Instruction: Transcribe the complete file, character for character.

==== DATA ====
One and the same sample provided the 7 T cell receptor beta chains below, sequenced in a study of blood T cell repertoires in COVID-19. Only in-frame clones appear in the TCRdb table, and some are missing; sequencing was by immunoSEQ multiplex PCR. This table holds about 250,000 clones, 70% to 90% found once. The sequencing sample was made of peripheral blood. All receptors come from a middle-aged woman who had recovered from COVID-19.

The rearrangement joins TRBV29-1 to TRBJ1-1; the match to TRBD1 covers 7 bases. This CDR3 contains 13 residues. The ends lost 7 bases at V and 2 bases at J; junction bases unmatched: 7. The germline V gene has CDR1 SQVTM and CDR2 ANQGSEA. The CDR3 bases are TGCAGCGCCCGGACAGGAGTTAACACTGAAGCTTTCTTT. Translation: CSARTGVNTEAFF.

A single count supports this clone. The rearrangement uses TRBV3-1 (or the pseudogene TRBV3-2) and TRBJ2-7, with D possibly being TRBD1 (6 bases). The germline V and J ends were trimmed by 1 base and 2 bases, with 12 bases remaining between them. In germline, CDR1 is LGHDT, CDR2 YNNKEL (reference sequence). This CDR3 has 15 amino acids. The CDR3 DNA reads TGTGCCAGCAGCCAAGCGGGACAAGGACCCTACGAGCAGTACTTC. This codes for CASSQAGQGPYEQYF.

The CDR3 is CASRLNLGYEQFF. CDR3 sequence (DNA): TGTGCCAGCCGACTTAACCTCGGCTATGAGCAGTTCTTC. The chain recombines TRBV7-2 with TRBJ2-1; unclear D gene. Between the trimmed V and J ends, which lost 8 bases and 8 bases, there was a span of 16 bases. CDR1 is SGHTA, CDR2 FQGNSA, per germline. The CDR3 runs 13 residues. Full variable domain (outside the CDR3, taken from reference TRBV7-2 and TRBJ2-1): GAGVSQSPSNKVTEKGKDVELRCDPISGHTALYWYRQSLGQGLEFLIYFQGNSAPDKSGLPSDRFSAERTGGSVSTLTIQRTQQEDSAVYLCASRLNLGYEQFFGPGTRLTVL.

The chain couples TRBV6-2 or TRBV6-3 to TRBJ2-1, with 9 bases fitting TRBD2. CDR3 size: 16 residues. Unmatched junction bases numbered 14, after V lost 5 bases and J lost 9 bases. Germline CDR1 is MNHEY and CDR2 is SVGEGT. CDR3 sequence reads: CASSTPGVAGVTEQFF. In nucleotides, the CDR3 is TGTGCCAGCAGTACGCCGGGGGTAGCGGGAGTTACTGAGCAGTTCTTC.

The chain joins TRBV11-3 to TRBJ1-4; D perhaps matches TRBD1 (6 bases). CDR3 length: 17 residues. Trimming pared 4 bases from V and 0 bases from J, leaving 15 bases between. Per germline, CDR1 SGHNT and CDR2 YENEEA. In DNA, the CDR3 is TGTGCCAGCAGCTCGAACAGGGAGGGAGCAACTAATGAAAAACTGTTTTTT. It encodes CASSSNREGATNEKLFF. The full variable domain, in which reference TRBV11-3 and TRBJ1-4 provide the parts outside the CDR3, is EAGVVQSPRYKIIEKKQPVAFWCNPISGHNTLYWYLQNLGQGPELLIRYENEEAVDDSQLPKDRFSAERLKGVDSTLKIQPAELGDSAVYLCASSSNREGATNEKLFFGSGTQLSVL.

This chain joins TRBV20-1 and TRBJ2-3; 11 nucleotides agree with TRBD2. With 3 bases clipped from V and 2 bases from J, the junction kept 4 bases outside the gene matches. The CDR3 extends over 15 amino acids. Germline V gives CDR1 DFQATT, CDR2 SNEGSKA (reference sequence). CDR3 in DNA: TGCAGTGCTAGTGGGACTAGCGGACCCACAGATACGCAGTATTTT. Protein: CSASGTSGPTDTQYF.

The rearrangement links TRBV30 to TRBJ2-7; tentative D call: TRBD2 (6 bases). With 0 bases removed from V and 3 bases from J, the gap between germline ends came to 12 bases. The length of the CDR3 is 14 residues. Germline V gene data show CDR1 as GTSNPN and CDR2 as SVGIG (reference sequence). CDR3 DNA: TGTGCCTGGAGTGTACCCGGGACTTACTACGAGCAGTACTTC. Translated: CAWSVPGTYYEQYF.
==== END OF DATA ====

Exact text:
One and the same sample provided the 7 T cell receptor beta chains below, sequenced in a study of blood T cell repertoires in COVID-19. Only in-frame clones appear in the TCRdb table, and some are missing; sequencing was by immunoSEQ multiplex PCR. This table holds about 250,000 clones, 70% to 90% found once. The sequencing sample was made of peripheral blood. All receptors come from a middle-aged woman who had recovered from COVID-19.

The rearrangement joins TRBV29-1 to TRBJ1-1; the match to TRBD1 covers 7 bases. This CDR3 contains 13 residues. The ends lost 7 bases at V and 2 bases at J; junction bases unmatched: 7. The germline V gene has CDR1 SQVTM and CDR2 ANQGSEA. The CDR3 bases are TGCAGCGCCCGGACAGGAGTTAACACTGAAGCTTTCTTT. Translation: CSARTGVNTEAFF.

A single count supports this clone. The rearrangement uses TRBV3-1 (or the pseudogene TRBV3-2) and TRBJ2-7, with D possibly being TRBD1 (6 bases). The germline V and J ends were trimmed by 1 base and 2 bases, with 12 bases remaining between them. In germline, CDR1 is LGHDT, CDR2 YNNKEL (reference sequence). This CDR3 has 15 amino acids. The CDR3 DNA reads TGTGCCAGCAGCCAAGCGGGACAAGGACCCTACGAGCAGTACTTC. This codes for CASSQAGQGPYEQYF.

The CDR3 is CASRLNLGYEQFF. CDR3 sequence (DNA): TGTGCCAGCCGACTTAACCTCGGCTATGAGCAGTTCTTC. The chain recombines TRBV7-2 with TRBJ2-1; unclear D gene. Between the trimmed V and J ends, which lost 8 bases and 8 bases, there was a span of 16 bases. CDR1 is SGHTA, CDR2 FQGNSA, per germline. The CDR3 runs 13 residues. Full variable domain (outside the CDR3, taken from reference TRBV7-2 and TRBJ2-1): GAGVSQSPSNKVTEKGKDVELRCDPISGHTALYWYRQSLGQGLEFLIYFQGNSAPDKSGLPSDRFSAERTGGSVSTLTIQRTQQEDSAVYLCASRLNLGYEQFFGPGTRLTVL.

The chain couples TRBV6-2 or TRBV6-3 to TRBJ2-1, with 9 bases fitting TRBD2. CDR3 size: 16 residues. Unmatched junction bases numbered 14, after V lost 5 bases and J lost 9 bases. Germline CDR1 is MNHEY and CDR2 is SVGEGT. CDR3 sequence reads: CASSTPGVAGVTEQFF. In nucleotides, the CDR3 is TGTGCCAGCAGTACGCCGGGGGTAGCGGGAGTTACTGAGCAGTTCTTC.

The chain joins TRBV11-3 to TRBJ1-4; D perhaps matches TRBD1 (6 bases). CDR3 length: 17 residues. Trimming pared 4 bases from V and 0 bases from J, leaving 15 bases between. Per germline, CDR1 SGHNT and CDR2 YENEEA. In DNA, the CDR3 is TGTGCCAGCAGCTCGAACAGGGAGGGAGCAACTAATGAAAAACTGTTTTTT. It encodes CASSSNREGATNEKLFF. The full variable domain, in which reference TRBV11-3 and TRBJ1-4 provide the parts outside the CDR3, is EAGVVQSPRYKIIEKKQPVAFWCNPISGHNTLYWYLQNLGQGPELLIRYENEEAVDDSQLPKDRFSAERLKGVDSTLKIQPAELGDSAVYLCASSSNREGATNEKLFFGSGTQLSVL.

This chain joins TRBV20-1 and TRBJ2-3; 11 nucleotides agree with TRBD2. With 3 bases clipped from V and 2 bases from J, the junction kept 4 bases outside the gene matches. The CDR3 extends over 15 amino acids. Germline V gives CDR1 DFQATT, CDR2 SNEGSKA (reference sequence). CDR3 in DNA: TGCAGTGCTAGTGGGACTAGCGGACCCACAGATACGCAGTATTTT. Protein: CSASGTSGPTDTQYF.

The rearrangement links TRBV30 to TRBJ2-7; tentative D call: TRBD2 (6 bases). With 0 bases removed from V and 3 bases from J, the gap between germline ends came to 12 bases. The length of the CDR3 is 14 residues. Germline V gene data show CDR1 as GTSNPN and CDR2 as SVGIG (reference sequence). CDR3 DNA: TGTGCCTGGAGTGTACCCGGGACTTACTACGAGCAGTACTTC. Translated: CAWSVPGTYYEQYF.